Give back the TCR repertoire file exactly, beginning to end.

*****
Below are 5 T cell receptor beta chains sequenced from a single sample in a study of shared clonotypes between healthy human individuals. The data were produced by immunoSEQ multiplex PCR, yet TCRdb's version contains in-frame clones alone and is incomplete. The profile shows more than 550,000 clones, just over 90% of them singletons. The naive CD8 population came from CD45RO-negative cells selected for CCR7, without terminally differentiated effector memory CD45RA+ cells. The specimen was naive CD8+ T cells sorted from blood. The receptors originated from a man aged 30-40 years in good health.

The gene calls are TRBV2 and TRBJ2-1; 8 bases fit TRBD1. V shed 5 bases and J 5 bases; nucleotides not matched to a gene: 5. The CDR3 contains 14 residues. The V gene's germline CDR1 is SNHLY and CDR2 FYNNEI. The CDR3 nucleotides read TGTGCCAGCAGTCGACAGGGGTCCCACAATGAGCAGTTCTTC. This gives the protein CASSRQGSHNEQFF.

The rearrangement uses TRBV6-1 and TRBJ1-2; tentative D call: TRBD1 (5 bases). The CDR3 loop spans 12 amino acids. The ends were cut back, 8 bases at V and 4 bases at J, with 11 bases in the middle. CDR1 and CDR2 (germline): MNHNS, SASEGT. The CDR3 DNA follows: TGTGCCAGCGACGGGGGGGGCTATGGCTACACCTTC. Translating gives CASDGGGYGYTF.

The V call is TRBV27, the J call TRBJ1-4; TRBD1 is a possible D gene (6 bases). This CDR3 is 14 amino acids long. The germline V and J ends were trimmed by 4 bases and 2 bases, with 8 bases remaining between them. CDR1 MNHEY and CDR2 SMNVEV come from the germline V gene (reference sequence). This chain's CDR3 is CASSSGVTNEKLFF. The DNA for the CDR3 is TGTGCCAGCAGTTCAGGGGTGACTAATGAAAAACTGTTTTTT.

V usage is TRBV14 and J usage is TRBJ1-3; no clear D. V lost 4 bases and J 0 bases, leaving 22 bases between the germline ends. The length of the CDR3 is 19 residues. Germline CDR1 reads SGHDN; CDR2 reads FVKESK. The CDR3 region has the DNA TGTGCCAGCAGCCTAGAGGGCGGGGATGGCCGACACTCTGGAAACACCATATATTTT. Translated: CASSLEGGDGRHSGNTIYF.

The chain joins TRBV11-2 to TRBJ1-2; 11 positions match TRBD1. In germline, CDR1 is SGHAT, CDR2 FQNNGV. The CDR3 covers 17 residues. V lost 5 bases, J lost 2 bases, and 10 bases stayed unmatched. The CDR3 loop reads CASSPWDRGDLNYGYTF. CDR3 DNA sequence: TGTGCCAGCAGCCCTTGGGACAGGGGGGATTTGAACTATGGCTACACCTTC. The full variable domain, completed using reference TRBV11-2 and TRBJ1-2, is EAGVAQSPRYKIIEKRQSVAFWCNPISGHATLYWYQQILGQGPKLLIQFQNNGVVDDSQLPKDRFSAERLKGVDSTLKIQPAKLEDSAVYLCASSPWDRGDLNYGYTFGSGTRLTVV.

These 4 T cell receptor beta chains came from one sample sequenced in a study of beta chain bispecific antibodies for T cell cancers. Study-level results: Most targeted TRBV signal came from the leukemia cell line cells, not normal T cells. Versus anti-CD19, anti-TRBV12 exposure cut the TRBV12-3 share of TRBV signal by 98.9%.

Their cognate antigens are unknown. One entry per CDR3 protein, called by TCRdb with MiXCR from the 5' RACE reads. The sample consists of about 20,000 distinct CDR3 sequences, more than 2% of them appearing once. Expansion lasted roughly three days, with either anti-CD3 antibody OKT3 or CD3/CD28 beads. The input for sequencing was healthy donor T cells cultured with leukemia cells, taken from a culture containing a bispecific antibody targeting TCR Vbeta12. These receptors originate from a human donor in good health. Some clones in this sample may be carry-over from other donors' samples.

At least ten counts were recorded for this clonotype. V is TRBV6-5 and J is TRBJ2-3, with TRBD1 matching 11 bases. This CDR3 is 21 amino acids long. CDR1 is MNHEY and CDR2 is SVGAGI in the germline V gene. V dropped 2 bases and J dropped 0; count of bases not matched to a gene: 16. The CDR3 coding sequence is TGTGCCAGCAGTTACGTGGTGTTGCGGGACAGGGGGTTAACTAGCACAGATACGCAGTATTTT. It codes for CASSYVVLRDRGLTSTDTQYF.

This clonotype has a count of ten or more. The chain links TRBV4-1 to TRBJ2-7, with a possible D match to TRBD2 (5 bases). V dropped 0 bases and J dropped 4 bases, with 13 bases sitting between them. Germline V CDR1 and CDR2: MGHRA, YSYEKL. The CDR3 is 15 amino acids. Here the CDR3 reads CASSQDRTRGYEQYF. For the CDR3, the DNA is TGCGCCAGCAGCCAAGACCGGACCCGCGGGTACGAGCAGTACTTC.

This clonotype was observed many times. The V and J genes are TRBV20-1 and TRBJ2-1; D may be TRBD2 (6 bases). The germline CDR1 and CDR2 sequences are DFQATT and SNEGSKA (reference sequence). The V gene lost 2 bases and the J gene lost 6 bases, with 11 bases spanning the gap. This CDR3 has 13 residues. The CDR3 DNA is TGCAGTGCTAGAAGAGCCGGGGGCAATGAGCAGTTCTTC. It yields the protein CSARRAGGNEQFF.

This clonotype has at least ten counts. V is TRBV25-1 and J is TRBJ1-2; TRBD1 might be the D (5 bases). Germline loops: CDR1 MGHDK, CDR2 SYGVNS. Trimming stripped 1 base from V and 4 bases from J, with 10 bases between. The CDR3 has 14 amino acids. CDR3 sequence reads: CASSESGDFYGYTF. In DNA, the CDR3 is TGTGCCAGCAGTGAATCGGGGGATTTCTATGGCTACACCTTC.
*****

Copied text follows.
Below are 5 T cell receptor beta chains sequenced from a single sample in a study of shared clonotypes between healthy human individuals. The data were produced by immunoSEQ multiplex PCR, yet TCRdb's version contains in-frame clones alone and is incomplete. The profile shows more than 550,000 clones, just over 90% of them singletons. The naive CD8 population came from CD45RO-negative cells selected for CCR7, without terminally differentiated effector memory CD45RA+ cells. The specimen was naive CD8+ T cells sorted from blood. The receptors originated from a man aged 30-40 years in good health.

The gene calls are TRBV2 and TRBJ2-1; 8 bases fit TRBD1. V shed 5 bases and J 5 bases; nucleotides not matched to a gene: 5. The CDR3 contains 14 residues. The V gene's germline CDR1 is SNHLY and CDR2 FYNNEI. The CDR3 nucleotides read TGTGCCAGCAGTCGACAGGGGTCCCACAATGAGCAGTTCTTC. This gives the protein CASSRQGSHNEQFF.

The rearrangement uses TRBV6-1 and TRBJ1-2; tentative D call: TRBD1 (5 bases). The CDR3 loop spans 12 amino acids. The ends were cut back, 8 bases at V and 4 bases at J, with 11 bases in the middle. CDR1 and CDR2 (germline): MNHNS, SASEGT. The CDR3 DNA follows: TGTGCCAGCGACGGGGGGGGCTATGGCTACACCTTC. Translating gives CASDGGGYGYTF.

The V call is TRBV27, the J call TRBJ1-4; TRBD1 is a possible D gene (6 bases). This CDR3 is 14 amino acids long. The germline V and J ends were trimmed by 4 bases and 2 bases, with 8 bases remaining between them. CDR1 MNHEY and CDR2 SMNVEV come from the germline V gene (reference sequence). This chain's CDR3 is CASSSGVTNEKLFF. The DNA for the CDR3 is TGTGCCAGCAGTTCAGGGGTGACTAATGAAAAACTGTTTTTT.

V usage is TRBV14 and J usage is TRBJ1-3; no clear D. V lost 4 bases and J 0 bases, leaving 22 bases between the germline ends. The length of the CDR3 is 19 residues. Germline CDR1 reads SGHDN; CDR2 reads FVKESK. The CDR3 region has the DNA TGTGCCAGCAGCCTAGAGGGCGGGGATGGCCGACACTCTGGAAACACCATATATTTT. Translated: CASSLEGGDGRHSGNTIYF.

The chain joins TRBV11-2 to TRBJ1-2; 11 positions match TRBD1. In germline, CDR1 is SGHAT, CDR2 FQNNGV. The CDR3 covers 17 residues. V lost 5 bases, J lost 2 bases, and 10 bases stayed unmatched. The CDR3 loop reads CASSPWDRGDLNYGYTF. CDR3 DNA sequence: TGTGCCAGCAGCCCTTGGGACAGGGGGGATTTGAACTATGGCTACACCTTC. The full variable domain, completed using reference TRBV11-2 and TRBJ1-2, is EAGVAQSPRYKIIEKRQSVAFWCNPISGHATLYWYQQILGQGPKLLIQFQNNGVVDDSQLPKDRFSAERLKGVDSTLKIQPAKLEDSAVYLCASSPWDRGDLNYGYTFGSGTRLTVV.

These 4 T cell receptor beta chains came from one sample sequenced in a study of beta chain bispecific antibodies for T cell cancers. Study-level results: Most targeted TRBV signal came from the leukemia cell line cells, not normal T cells. Versus anti-CD19, anti-TRBV12 exposure cut the TRBV12-3 share of TRBV signal by 98.9%.

Their cognate antigens are unknown. One entry per CDR3 protein, called by TCRdb with MiXCR from the 5' RACE reads. The sample consists of about 20,000 distinct CDR3 sequences, more than 2% of them appearing once. Expansion lasted roughly three days, with either anti-CD3 antibody OKT3 or CD3/CD28 beads. The input for sequencing was healthy donor T cells cultured with leukemia cells, taken from a culture containing a bispecific antibody targeting TCR Vbeta12. These receptors originate from a human donor in good health. Some clones in this sample may be carry-over from other donors' samples.

At least ten counts were recorded for this clonotype. V is TRBV6-5 and J is TRBJ2-3, with TRBD1 matching 11 bases. This CDR3 is 21 amino acids long. CDR1 is MNHEY and CDR2 is SVGAGI in the germline V gene. V dropped 2 bases and J dropped 0; count of bases not matched to a gene: 16. The CDR3 coding sequence is TGTGCCAGCAGTTACGTGGTGTTGCGGGACAGGGGGTTAACTAGCACAGATACGCAGTATTTT. It codes for CASSYVVLRDRGLTSTDTQYF.

This clonotype has a count of ten or more. The chain links TRBV4-1 to TRBJ2-7, with a possible D match to TRBD2 (5 bases). V dropped 0 bases and J dropped 4 bases, with 13 bases sitting between them. Germline V CDR1 and CDR2: MGHRA, YSYEKL. The CDR3 is 15 amino acids. Here the CDR3 reads CASSQDRTRGYEQYF. For the CDR3, the DNA is TGCGCCAGCAGCCAAGACCGGACCCGCGGGTACGAGCAGTACTTC.

This clonotype was observed many times. The V and J genes are TRBV20-1 and TRBJ2-1; D may be TRBD2 (6 bases). The germline CDR1 and CDR2 sequences are DFQATT and SNEGSKA (reference sequence). The V gene lost 2 bases and the J gene lost 6 bases, with 11 bases spanning the gap. This CDR3 has 13 residues. The CDR3 DNA is TGCAGTGCTAGAAGAGCCGGGGGCAATGAGCAGTTCTTC. It yields the protein CSARRAGGNEQFF.

This clonotype has at least ten counts. V is TRBV25-1 and J is TRBJ1-2; TRBD1 might be the D (5 bases). Germline loops: CDR1 MGHDK, CDR2 SYGVNS. Trimming stripped 1 base from V and 4 bases from J, with 10 bases between. The CDR3 has 14 amino acids. CDR3 sequence reads: CASSESGDFYGYTF. In DNA, the CDR3 is TGTGCCAGCAGTGAATCGGGGGATTTCTATGGCTACACCTTC.